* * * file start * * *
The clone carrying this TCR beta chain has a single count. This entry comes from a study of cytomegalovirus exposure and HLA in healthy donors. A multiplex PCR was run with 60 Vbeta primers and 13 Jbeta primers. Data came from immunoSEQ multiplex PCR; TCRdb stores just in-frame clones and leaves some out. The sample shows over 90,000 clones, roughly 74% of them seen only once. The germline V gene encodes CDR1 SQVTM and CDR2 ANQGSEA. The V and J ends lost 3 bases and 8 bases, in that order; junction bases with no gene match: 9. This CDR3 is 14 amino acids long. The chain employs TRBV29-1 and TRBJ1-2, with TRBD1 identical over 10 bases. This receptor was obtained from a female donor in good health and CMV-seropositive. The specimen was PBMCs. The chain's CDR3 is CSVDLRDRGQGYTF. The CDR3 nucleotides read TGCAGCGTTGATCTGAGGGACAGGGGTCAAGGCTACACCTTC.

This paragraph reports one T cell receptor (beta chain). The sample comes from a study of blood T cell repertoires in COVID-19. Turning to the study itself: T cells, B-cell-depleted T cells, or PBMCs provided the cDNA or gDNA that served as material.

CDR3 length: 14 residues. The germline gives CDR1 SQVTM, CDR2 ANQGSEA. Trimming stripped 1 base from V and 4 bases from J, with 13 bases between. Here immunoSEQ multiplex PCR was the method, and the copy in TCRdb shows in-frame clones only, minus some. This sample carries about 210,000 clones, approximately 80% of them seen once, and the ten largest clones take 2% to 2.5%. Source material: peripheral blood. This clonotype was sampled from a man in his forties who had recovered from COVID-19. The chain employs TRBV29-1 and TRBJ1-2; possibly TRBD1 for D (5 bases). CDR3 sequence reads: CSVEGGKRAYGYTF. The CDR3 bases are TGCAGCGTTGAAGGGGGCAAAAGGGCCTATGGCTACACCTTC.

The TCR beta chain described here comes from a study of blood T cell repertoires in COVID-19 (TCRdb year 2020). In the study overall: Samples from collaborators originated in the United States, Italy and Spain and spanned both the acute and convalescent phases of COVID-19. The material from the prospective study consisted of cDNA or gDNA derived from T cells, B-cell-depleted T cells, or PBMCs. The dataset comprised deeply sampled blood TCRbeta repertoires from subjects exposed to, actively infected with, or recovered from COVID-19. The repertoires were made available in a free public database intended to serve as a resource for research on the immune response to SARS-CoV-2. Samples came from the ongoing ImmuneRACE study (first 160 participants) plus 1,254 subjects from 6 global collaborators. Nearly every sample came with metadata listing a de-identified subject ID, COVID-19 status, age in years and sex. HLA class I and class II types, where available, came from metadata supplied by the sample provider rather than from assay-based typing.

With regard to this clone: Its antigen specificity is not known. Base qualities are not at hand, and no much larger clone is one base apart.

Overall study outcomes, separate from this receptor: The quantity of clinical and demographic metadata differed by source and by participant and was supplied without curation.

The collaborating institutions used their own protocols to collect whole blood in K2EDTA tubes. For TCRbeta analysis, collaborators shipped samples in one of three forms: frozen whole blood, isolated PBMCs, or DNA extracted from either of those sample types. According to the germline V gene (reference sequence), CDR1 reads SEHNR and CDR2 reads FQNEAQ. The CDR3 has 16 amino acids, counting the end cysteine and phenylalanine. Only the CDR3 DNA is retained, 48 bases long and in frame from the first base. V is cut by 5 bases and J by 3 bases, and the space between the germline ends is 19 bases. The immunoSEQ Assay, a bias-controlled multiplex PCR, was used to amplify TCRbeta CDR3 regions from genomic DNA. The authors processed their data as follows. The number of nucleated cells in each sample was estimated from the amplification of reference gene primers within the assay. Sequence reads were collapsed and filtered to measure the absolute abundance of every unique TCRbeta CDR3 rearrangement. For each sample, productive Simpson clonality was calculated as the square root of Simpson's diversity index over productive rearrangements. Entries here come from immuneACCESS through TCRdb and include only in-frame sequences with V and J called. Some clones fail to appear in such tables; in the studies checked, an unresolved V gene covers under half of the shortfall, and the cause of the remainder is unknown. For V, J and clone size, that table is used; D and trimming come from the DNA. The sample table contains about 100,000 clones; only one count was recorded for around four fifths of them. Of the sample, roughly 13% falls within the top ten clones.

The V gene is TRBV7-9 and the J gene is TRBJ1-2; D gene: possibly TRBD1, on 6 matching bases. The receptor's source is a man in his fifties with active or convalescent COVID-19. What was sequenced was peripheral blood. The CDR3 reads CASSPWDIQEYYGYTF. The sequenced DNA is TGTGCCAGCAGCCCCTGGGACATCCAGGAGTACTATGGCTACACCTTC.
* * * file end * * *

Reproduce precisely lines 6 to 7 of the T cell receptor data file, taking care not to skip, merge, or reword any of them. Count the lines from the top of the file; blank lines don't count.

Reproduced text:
Overall study outcomes, separate from this receptor: The quantity of clinical and demographic metadata differed by source and by participant and was supplied without curation.

The collaborating institutions used their own protocols to collect whole blood in K2EDTA tubes. For TCRbeta analysis, collaborators shipped samples in one of three forms: frozen whole blood, isolated PBMCs, or DNA extracted from either of those sample types. According to the germline V gene (reference sequence), CDR1 reads SEHNR and CDR2 reads FQNEAQ. The CDR3 has 16 amino acids, counting the end cysteine and phenylalanine. Only the CDR3 DNA is retained, 48 bases long and in frame from the first base. V is cut by 5 bases and J by 3 bases, and the space between the germline ends is 19 bases. The immunoSEQ Assay, a bias-controlled multiplex PCR, was used to amplify TCRbeta CDR3 regions from genomic DNA. The authors processed their data as follows. The number of nucleated cells in each sample was estimated from the amplification of reference gene primers within the assay. Sequence reads were collapsed and filtered to measure the absolute abundance of every unique TCRbeta CDR3 rearrangement. For each sample, productive Simpson clonality was calculated as the square root of Simpson's diversity index over productive rearrangements. Entries here come from immuneACCESS through TCRdb and include only in-frame sequences with V and J called. Some clones fail to appear in such tables; in the studies checked, an unresolved V gene covers under half of the shortfall, and the cause of the remainder is unknown. For V, J and clone size, that table is used; D and trimming come from the DNA. The sample table contains about 100,000 clones; only one count was recorded for around four fifths of them. Of the sample, roughly 13% falls within the top ten clones.